Book Review: Switch – How To Change Things When Change Is Hard

Every so often, a book comes along that somehow boils really complex topics down to such a concise form that you wonder why no-one thought in that way before. Switch: How to Change Things When Change Is Hard, by Dan and Chip Heath, is one of those books, combining theory from change management and persuasion in a clear, practical way that everyone should learn.

Switch outlines techniques for inspiring change , be it at work, at home or out in your community. Dan and Chip Heath break the topic down into three simple sections:

  1. Direct the rider
  2. Motivate the elephant
  3. Shape the path

The authors liken change management to an elephant with a rider. The rider is the logical, thoughtful part of the equation, responding well to reason, facts and long-term thinking. However, it only has limited control over “the elephant,” which responds to emotion and short-term gain.

Switch argues that, for change to be successful, both of these sides need to be convinced – if you only address one side of the equation you greatly reduce your chance of success. Meanwhile, along with the elephant and rider you should also consider the path they follow – the context in which the two operate. By tweaking the path (adjusting the environment for the subject of change), you can ease the difficulty of the change or perhaps even accomplish it through that alone.

Seems a little abstract, yes? Fortunately, from start to finish, Switch shifts easily back and forth between abstract concept and practical examples and tips. I saw many direct similarities between the examples used in Switch and those in Robert Cialdini’s Influence: The Psychology of Persusaion, which I read directly before this. Switch is full of examples, both those based on scientific research and more anecdotal stories, which clearly illustrate the nine steps outlined within the book:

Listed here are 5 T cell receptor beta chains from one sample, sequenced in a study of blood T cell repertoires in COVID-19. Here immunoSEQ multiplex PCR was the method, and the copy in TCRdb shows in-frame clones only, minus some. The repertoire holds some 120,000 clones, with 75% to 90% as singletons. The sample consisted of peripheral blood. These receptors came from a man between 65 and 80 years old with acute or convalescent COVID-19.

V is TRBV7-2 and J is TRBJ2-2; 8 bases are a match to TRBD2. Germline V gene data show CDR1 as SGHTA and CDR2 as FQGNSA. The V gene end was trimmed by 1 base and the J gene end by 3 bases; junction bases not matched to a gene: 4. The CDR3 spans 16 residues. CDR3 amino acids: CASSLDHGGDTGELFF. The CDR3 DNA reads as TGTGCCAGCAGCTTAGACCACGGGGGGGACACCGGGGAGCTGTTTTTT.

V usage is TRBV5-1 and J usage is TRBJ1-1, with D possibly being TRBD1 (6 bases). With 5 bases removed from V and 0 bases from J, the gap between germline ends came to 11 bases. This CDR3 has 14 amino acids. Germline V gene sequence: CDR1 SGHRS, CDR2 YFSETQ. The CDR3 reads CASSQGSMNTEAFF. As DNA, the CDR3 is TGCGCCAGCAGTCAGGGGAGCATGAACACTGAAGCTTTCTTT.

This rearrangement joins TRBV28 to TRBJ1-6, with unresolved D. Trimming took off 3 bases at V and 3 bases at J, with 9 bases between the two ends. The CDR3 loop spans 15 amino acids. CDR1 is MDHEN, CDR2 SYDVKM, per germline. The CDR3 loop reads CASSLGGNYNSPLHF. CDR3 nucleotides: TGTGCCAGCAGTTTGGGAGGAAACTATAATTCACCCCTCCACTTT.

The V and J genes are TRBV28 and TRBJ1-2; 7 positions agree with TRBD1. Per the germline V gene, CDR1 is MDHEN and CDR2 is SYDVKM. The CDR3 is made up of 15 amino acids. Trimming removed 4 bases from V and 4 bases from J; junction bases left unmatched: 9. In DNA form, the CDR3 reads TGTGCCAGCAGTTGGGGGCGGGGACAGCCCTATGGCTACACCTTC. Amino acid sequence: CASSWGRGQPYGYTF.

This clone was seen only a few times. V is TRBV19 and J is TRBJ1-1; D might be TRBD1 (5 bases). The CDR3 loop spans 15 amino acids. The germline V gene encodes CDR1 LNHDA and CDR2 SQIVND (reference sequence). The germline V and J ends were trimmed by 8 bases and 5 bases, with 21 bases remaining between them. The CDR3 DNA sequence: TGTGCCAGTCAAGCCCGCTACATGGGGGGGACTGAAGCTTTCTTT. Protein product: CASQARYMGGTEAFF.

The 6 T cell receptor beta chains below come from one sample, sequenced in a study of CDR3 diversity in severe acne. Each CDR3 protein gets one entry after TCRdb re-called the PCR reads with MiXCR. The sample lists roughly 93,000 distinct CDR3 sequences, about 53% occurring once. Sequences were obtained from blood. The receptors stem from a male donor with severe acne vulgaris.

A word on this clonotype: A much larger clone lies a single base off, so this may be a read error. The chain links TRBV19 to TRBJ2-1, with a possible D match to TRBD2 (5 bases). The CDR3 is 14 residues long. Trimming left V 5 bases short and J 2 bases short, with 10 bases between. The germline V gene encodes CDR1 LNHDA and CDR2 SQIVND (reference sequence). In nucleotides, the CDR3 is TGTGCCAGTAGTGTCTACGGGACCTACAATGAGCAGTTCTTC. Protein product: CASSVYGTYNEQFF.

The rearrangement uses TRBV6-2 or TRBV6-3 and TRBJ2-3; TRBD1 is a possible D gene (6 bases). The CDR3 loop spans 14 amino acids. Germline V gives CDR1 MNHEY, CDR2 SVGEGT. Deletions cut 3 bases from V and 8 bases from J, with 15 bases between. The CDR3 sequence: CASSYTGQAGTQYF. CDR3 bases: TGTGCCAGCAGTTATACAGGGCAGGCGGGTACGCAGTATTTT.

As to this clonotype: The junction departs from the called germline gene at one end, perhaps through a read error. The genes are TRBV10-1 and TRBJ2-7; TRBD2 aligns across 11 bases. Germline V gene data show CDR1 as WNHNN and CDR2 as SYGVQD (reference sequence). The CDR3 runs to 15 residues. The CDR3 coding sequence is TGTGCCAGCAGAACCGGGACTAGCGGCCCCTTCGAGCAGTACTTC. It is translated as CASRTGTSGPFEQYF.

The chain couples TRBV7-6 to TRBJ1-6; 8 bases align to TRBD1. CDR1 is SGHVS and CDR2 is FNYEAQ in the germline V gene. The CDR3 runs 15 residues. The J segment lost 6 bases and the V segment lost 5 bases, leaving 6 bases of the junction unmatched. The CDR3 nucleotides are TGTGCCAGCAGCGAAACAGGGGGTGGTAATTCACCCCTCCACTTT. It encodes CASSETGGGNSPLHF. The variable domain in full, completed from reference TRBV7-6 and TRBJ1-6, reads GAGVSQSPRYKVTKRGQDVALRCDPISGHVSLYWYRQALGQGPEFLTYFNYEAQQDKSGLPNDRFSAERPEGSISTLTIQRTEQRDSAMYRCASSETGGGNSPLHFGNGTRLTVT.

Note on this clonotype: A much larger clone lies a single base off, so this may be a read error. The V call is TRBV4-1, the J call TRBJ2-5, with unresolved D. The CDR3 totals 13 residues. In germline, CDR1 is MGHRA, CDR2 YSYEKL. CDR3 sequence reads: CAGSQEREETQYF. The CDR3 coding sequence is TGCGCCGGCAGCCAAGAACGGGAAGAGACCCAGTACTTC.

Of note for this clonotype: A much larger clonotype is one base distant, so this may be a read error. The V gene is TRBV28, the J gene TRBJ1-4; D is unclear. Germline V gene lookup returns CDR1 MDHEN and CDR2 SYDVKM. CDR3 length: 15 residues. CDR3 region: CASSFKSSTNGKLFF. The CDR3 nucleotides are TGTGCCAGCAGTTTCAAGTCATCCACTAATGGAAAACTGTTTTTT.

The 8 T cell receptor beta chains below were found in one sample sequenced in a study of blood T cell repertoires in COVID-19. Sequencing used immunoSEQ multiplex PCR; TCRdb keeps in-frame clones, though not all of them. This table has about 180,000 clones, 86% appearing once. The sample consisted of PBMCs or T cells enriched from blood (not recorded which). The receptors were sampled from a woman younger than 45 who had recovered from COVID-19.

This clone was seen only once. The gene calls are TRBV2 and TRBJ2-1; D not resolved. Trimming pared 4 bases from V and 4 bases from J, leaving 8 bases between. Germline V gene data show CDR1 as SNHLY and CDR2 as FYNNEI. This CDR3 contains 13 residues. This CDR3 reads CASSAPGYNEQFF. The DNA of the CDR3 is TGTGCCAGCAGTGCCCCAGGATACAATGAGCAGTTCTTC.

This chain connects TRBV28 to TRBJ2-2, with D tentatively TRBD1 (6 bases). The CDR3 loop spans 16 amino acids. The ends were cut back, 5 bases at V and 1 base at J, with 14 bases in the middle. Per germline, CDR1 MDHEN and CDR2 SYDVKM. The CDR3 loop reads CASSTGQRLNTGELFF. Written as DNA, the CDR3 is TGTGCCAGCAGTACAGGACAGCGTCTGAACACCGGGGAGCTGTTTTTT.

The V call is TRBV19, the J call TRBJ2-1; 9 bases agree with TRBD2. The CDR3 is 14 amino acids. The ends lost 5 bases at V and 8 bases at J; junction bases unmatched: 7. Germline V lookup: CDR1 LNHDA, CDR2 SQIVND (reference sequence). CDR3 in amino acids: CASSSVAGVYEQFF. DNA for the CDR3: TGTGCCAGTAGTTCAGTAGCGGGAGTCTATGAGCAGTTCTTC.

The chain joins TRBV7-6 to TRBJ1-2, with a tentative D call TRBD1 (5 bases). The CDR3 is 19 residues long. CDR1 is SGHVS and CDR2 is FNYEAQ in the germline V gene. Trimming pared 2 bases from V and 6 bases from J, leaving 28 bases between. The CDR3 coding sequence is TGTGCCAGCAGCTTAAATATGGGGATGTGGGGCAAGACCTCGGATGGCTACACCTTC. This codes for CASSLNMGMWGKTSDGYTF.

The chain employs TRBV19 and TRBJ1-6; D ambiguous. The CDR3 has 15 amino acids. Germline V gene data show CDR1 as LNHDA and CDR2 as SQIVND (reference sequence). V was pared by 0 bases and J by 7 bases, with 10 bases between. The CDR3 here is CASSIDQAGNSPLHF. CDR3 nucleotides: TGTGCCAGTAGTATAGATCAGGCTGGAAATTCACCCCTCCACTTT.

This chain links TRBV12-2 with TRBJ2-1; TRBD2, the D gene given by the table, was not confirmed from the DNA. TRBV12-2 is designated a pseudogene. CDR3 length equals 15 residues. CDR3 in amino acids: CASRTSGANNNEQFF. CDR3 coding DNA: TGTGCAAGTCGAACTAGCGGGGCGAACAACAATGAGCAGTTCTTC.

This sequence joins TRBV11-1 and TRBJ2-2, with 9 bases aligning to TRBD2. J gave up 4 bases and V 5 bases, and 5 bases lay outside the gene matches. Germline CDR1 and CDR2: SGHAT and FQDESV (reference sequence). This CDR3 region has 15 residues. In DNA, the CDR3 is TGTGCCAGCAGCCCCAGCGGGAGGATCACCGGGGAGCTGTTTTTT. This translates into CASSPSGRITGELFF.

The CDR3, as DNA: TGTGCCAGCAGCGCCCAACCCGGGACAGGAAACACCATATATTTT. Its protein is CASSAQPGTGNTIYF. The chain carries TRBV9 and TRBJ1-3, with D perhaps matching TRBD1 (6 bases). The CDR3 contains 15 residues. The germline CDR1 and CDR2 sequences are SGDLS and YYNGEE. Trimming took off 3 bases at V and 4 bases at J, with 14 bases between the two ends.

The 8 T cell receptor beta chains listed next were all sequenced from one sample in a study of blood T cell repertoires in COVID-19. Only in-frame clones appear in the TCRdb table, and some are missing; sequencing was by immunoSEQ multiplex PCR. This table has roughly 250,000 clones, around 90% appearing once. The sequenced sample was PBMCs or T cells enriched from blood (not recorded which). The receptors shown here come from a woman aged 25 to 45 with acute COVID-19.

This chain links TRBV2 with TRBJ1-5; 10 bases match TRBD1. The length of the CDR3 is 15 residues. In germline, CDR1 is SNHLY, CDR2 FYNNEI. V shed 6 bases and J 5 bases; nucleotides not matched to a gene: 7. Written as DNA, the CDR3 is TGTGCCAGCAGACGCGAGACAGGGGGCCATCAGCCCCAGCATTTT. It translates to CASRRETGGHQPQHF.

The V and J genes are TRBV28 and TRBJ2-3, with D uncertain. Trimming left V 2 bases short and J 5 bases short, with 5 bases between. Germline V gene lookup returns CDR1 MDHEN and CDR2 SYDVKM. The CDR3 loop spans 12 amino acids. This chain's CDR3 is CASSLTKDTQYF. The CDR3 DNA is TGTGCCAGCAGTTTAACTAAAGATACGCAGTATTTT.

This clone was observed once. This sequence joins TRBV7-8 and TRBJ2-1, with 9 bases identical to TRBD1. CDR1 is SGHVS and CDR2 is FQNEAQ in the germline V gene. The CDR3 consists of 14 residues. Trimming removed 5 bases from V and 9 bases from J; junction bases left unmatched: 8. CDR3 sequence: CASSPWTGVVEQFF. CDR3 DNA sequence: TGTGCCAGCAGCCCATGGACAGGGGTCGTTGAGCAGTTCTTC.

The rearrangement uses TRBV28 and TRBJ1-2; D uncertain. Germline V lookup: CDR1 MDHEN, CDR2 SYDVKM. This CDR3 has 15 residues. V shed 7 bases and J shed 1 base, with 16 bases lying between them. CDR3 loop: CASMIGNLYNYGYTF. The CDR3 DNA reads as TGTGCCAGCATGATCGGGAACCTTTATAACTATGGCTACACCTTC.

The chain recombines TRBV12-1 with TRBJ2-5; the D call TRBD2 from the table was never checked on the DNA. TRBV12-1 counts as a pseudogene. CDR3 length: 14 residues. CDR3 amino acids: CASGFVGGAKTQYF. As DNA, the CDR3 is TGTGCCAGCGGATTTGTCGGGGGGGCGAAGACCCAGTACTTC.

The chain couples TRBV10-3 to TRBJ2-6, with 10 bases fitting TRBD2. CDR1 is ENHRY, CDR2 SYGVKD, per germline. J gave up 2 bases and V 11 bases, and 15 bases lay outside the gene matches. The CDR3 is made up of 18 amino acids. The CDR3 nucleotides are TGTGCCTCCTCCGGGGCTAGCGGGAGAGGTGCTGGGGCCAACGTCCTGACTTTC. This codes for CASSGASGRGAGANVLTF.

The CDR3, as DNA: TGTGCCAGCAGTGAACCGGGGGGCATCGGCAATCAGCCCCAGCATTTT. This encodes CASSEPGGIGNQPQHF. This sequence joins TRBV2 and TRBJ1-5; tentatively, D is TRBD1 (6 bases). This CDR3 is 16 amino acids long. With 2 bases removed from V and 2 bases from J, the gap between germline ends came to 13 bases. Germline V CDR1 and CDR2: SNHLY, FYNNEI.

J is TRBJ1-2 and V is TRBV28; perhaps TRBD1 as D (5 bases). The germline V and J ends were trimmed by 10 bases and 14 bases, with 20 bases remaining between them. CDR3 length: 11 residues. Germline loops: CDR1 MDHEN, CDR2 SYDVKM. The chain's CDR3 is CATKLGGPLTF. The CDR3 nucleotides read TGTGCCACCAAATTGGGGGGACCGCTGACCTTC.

1. Find the bright spots – focus on the success stories around your change, not the negative examples
  2. Script the critical moves – remove the opportunity for decision paralysis by making the key steps clear
  3. Point to the destination – describe a compelling goal to which people can relate and aspire
  4. Find the feeling – make an emotional connection
  5. Shrink the change – break the change down so it’s more digestible
  6. Grow your people – help to create a new identity to which people can relate, and shift towards a “growth mindset” that sees things in flux rather than fixed as they are
  7. Tweak the environment – make changes to surroundings and processes to point people in the right direction
  8. Build habits – change peoples’ habits to change long-term behaviour
  9. Rally the herd – understand the power of group dynamics (peer pressure, to an extent) and work with them

Whether you’re trying to help your son or daughter do better in school, trying to motivate change in your team at work, or trying to rally support to improve your community, Switch offers a practical, simple and easy-to-understand formula which provides a great framework for enacting that change.

What’s more, it does so in a friendly, entertaining style which I thoroughly enjoyed.

If you’re looking to enact any kind of change in your life, I recommend you read this book.